Feb 18, 2019  
2016-2018 Catalog 
2016-2018 Catalog [ARCHIVED CATALOG]

Music, B.A.

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Arts Building, Third Floor

(760) 750-4137

Program Director:
William Bradbury, D.M.A.

William Bradbury, D.M.A.
Ching-Ming Cheng, Ph.D.
Merryl Goldberg, Ed.D.
Mtafiti Imara, Ph.D.

Program of Study

The Music major presents all aspects of music as integral parts of a complete music education; students in the major are expected to learn the language of music through the study of theory, history, performance, composition, and technology. While doing so, they will investigate various musical cultures, create their own original music or interpretations of others’ music, communicate with an audience to present their completed work, and archive their work. Music is placed in a societal context and students will participate in their local music community.

Student Learning Outcomes

Students who graduate with a Bachelor of Arts in Music will be able to:

  1. Articulate and demonstrate proficiency in the language of music, including scales, chords, harmony, rhythm, analysis, counterpoint, form, instrumentation, reading skills, ear-training, and music technology.
  2. Apply knowledge of musical culture in a global context including Western concert music, American popular music, and music from other global traditions.
  3. Create work in performance, music technology, improvisation and/or, composition and present work in a public forum either through recitals, installations, or presentations of technology or composition work.
  4. Demonstrate proficiency with primary instrument or voice, in solo performance, and in small or large ensembles.

In addition, students will:

- Document work in the form of recordings, papers or videos.
- Provide community service through internships or concerts in the community.
- Learn skills for a career in music or admission to graduate school.

The curriculum is designed with maximum flexibility and allows the student to create his/her own course of study under advisement from one of the music faculty. Music majors might emphasize one of several areas, including performance, music technology, composition, and world music, or a combination of two or more of these areas. After completing a core of lower-division courses, the student becomes more focused in upper-division coursework. All students present a capstone project in their last semester of the senior year.

Educational and Career Opportunities

The Music major is designed so that graduates will be adequately prepared to pursue careers in music or to enter graduate school. Students graduating with a B.A. in Music have numerous employment opportunities upon graduation. These include private music teaching, sound or recording technology, performance, composition, teaching in primary and secondary school, or work in the music industry.

Admission to the Major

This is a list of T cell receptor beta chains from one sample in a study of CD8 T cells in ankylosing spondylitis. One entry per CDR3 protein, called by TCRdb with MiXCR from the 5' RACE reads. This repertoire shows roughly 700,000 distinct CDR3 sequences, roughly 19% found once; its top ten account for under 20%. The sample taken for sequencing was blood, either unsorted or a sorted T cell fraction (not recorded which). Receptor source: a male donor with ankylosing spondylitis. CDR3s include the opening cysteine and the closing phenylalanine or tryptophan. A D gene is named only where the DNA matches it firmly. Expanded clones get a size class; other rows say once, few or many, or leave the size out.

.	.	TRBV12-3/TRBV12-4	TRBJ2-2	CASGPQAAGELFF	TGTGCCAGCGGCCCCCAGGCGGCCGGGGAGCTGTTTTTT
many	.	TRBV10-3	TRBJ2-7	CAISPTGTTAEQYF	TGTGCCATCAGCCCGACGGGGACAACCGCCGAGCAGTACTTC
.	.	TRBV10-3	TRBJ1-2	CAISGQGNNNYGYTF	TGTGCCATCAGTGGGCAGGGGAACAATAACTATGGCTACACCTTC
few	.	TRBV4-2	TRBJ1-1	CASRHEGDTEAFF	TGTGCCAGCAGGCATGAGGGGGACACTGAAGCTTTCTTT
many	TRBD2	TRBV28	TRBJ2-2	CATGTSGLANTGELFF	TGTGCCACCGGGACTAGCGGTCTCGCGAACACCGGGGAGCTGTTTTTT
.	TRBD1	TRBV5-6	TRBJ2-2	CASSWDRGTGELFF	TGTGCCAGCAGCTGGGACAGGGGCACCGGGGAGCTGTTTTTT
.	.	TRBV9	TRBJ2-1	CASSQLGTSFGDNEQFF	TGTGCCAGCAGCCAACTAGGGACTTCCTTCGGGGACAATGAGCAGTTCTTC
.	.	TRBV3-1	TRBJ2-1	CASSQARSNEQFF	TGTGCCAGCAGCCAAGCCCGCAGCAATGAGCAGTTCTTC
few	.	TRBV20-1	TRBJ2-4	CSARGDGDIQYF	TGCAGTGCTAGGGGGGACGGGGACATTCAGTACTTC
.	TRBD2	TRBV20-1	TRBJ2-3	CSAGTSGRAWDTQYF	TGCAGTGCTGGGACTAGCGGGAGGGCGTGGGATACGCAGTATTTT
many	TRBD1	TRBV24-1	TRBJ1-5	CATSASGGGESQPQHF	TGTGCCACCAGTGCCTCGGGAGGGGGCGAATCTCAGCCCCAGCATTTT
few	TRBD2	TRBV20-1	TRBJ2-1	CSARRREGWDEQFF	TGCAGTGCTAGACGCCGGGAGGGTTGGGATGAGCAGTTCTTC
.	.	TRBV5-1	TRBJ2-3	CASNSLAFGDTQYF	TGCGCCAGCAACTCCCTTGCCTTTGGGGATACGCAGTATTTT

Students entering the program at the freshman level should have the skills expected of musicians who have studied music privately or in secondary school. Understanding of the fundamentals of music and music notation is expected. Students without these music skills can complete coursework at area community colleges.

The Music major is designed to integrate well with local community colleges’ curriculum. Students entering the program at the junior level must have completed the lower-division core (either in community college or at CSUSM) before pursuing upper-division coursework. The core can easily be completed at any of the community colleges in the area; see the Music Program Director for more information.

Special Conditions for the Bachelor of Arts in Music

All courses counted toward the major, including Preparation for the Major courses, must be completed with a grade of C (2.0) or better.

General Education (51 Units)

General Education Requirements  

Preparation for the Major (32 Units)


*Three (3) lower-division units in Area C1 (Arts) of General Education  are automatically satisfied by courses taken in Preparation for the Major.

Major Requirements (26 Units)


The student in the Music major works with a faculty advisor to design a plan of coursework that addresses his/her individual needs. Courses are selected from the broad categories listed below. In some cases, independent study work may be substituted for courses not offered (under advisement).

Ensemble Courses (2 Units)

Select two from ensembles

Studio Courses (6-9 Units)

Three or four semesters for a total of (6-9 Units) from advanced theory, composition, technology, instrumental instruction, ensembles. (Students emphasizing performance will need four semesters of MUSC 340 , and an additional two semesters of MUSC 389 -MUSC 396 .) MUSC 301 -MUSC 313 , MUSC 340 , MUSC 389 -MUSC 396 , MUSC 402 

Survey of World Music Course

Survey Courses

Select one from

Upper-Division Electives in Music (6-9 Units)

Capstone Project

Minimum Total (120 Units)

Students must take a sufficient number of elective units to bring the total number of units to a minimum of 120

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